Q: You’ve got some wonderful characters. Can you talk about your casting process and your shoot length time?

SIMIEN: We had a nice, long, comfortable casting because we raised about $50,000 through an Indiegogo campaign. So I had enough money to go through casting. Locations got very leisurely as we looked for the financing for the rest of the film. Casting was great. Kim Coleman was our casting director in L.A. We saw so many wonderful people for the roles and I really got a chance to just fall in love with the versions of my characters that these actors brought to the table. They each surprised me in a way. They played the character I’d written but brought something to it I hadn’t even thought of. That was a joy to come together. The shooting, as gratifying as that was, was crazy because it’s an art show, which is how my producer Effie Brown put it, meaning that we weren’t going for a cinema verite true-to-life thing. Every frame had to be just so. I wanted to put forth a very theatrical, presentational version of this world. For movies like that, it takes months and months of prep time. We had two weeks of prep time, which is obscene for any movie, and 20 days to shoot the movie. And this was an ensemble where typically you want to shoot too much so you can kind of find the story, but really there wasn’t a ton of wiggle room. So it was crazy. It was harrowing. I was on the edge of my seat. I didn’t sleep much. I stress ate just about everything I could find in Minneapolis. But, if you’d let me do it again tomorrow, I’d jump right back in and do it again. It was exhilarating and horrifying at the same time.

Q: Because of the sensitivity of the subject matter, did you have to work with the actors when it came to saying certain things?

SIMIEN: We had a lot of deep, deep conversations. I can’t even say if you pull it off one hundred percent because it is very delicate. We are walking a bit of a tightrope. But we had lots and lots of conversations about what the intention was behind the characters, and what the intention was, not just from a performance standpoint, but what is it we’re saying. Like what truth are we saying here and are we doing things just to shock? Does this have its roots in something that actually happens? I had those conversations with everybody – with Kyle (Gallner), with Tyler (James Williams), with Teyonah (Parris), with Tessa (Thompson), with Brandon (Bell). We talked as much as we could given the time frame about what it is we were setting out to do. Then, at a certain point, we just had to go and do it and hope that we pulled it off. But we were very conscious, and I’m still very conscious or try to be very conscious about what it is we’re saying at the end of the day.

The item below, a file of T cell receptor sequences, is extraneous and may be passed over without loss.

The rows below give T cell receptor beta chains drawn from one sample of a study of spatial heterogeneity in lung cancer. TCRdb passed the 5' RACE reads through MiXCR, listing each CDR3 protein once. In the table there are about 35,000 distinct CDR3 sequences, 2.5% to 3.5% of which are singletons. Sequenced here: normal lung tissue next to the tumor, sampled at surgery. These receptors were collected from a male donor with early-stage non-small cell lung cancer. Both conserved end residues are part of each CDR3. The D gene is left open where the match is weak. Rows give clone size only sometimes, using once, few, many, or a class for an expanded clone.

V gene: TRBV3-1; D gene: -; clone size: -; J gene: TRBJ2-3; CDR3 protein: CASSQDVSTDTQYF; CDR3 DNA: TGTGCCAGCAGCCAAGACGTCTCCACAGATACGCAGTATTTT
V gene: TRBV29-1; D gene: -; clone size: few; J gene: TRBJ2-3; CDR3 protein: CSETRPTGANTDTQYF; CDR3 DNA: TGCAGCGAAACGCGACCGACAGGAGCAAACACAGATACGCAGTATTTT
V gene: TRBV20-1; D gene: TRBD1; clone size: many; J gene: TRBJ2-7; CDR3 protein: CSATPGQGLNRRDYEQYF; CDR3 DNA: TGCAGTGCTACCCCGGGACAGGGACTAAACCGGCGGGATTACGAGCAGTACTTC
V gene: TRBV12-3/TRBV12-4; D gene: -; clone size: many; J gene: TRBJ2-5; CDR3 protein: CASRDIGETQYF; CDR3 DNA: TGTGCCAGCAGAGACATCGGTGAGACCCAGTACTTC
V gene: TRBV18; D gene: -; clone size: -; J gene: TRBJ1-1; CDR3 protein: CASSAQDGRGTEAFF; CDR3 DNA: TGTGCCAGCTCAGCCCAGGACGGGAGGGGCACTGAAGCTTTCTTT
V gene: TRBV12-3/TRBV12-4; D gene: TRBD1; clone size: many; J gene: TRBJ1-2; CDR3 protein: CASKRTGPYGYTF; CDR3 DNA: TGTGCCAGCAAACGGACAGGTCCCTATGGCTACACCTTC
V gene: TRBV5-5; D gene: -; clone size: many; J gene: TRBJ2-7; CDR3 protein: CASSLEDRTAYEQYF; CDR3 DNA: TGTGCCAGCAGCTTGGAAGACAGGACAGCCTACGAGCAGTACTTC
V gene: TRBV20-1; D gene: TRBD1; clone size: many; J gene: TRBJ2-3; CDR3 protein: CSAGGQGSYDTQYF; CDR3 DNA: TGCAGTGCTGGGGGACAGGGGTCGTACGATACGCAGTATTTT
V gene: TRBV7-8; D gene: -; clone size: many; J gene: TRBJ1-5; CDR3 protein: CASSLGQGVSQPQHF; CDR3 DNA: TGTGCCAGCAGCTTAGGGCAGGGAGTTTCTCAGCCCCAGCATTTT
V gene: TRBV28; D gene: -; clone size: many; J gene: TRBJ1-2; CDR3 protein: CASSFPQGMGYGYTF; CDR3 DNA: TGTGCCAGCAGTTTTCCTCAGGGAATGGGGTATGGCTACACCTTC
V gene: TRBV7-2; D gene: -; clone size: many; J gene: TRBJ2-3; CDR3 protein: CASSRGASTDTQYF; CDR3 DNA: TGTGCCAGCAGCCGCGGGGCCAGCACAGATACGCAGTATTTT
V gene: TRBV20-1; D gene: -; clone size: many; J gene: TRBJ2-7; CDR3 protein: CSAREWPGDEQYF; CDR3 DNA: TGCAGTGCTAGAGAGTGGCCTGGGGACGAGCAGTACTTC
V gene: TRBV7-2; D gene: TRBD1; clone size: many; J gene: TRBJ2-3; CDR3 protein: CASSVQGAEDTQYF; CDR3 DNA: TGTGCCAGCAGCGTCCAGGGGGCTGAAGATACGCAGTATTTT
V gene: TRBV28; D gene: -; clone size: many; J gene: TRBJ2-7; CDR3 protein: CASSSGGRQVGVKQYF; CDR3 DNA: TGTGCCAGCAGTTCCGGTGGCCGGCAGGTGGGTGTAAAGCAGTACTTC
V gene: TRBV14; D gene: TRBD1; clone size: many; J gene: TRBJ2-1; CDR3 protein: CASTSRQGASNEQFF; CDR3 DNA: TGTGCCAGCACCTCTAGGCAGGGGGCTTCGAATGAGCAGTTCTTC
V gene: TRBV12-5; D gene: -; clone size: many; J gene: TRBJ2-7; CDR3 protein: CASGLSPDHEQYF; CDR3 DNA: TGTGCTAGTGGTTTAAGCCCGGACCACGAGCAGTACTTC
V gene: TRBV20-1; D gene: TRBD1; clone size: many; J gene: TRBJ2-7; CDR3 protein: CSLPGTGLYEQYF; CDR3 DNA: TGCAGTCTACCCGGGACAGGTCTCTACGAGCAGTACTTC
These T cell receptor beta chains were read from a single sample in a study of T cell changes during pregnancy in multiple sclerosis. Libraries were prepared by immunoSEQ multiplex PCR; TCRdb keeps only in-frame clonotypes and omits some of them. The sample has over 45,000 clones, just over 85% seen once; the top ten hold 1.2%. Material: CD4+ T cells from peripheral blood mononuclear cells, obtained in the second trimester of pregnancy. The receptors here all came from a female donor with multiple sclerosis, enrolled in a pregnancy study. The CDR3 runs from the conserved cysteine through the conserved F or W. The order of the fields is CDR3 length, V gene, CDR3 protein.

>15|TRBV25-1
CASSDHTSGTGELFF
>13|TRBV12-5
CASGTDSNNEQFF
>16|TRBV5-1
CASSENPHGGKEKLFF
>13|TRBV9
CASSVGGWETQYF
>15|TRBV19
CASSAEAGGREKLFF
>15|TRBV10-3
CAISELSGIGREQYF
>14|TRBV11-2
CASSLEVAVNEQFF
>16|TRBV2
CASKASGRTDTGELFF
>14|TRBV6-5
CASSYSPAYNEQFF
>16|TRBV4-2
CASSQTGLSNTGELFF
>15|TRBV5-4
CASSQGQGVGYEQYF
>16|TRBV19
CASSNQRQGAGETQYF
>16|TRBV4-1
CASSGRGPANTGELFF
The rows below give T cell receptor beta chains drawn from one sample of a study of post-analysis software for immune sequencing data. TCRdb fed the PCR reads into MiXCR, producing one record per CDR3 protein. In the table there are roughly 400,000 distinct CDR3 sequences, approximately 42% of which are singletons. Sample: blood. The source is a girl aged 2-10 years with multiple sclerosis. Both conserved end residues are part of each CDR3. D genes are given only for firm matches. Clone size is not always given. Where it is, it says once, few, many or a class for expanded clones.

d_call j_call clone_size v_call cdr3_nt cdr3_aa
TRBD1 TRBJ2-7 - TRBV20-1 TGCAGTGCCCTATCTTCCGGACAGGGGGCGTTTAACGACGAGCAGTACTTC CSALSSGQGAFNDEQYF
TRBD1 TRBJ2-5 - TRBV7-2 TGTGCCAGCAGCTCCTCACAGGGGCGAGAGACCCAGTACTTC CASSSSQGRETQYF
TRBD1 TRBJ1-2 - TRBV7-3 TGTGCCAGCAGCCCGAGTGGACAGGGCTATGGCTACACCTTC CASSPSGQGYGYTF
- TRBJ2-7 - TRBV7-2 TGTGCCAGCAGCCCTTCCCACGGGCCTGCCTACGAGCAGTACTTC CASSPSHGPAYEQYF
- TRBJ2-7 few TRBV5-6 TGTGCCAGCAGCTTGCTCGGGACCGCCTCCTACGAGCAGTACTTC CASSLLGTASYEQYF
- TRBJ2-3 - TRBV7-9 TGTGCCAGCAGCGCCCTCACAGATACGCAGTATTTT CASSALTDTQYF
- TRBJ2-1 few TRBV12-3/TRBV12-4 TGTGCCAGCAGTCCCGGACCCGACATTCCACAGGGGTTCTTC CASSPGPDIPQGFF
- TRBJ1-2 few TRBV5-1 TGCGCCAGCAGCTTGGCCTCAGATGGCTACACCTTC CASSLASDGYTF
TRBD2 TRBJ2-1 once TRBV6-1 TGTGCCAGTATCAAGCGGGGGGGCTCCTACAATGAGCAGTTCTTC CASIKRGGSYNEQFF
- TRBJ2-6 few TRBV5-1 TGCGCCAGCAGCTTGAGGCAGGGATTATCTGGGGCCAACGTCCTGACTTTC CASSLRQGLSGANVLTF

Q: Did you have to do damage control after the party scene?

SIMIEN: I didn’t. The funny thing is, it happened at Dartmouth the week we started shooting, and then it happened at Arizona State the day we premiered at Sundance. So it was one of those things where I think everyone was very aware. The poor, sweet white extras that we got in Minneapolis, they show up for this party scene, and they see what they’re about to be wearing and the makeup they’re about to be put in, and they were like, “I’m so sorry.” I was like, “I need you to do this. It’s okay. I asked you to be here and to be wearing this.”

Q: Can you tell me a little bit about the state of making films for young black and brown folks today, both in terms of Indiegogo and Hollywood filmmaking?

SIMIEN: Honestly, if you’re not telling a tragic story typically about slavery or the Civil Rights Era, or you’re not telling an upwardly mobile, aspirational, kind of fluffy genre movie like a romcom or something, it’s really, really difficult. It’s very difficult to tell the stories in the middle and to tell the complicated stories because there’s no industry model for it. That’s everything in the industry. People may love the script, but if there’s nothing that looked like it that made money the last couple years, it’s not going to get through business affairs. And then, when you start to finance a film on the independent side, I think it’s something like ninety percent of independent financiers are based on an international model that factors in absolutely no talent except maybe Denzel (Washington) that is of color. And so, it’s more difficult than making any other kind of film. But if this movie comes out and makes money, then there will be more. It’s like “The Help” beget a whole new genre of films for better or for worse. It’s the same with “No Good Deed” making money and movies like “Obsessed.” That opens up a new lane. Now we can do thrillers again. We have to find a way around the gate until the gate allows us in. So it’s still incredibly difficult. I don’t think that means we shouldn’t try, but it is difficult and at least we have another difficulty going in. Let me tell you what doesn’t make you money: making an independent film. But I will shill for this one moment, for this one reason, if people will show up for this film, there will be more like it. That’s the way the industry works and we literally get what we pay for.

Q: What do you have coming up next that you’re excited about?

SIMIEN: I think that there’s a life for “Dear White People” beyond the big screen. I would love to take these characters to television. I’m in the middle of figuring that out right now. I’ve also got another satire that I’m writing that is very different from “Dear White People,” but you’ll see how this could be the second film for me. And then there’s a couple really exciting studio projects that I’m passionate about, and I’m attached to, and I’m just hoping the stars align.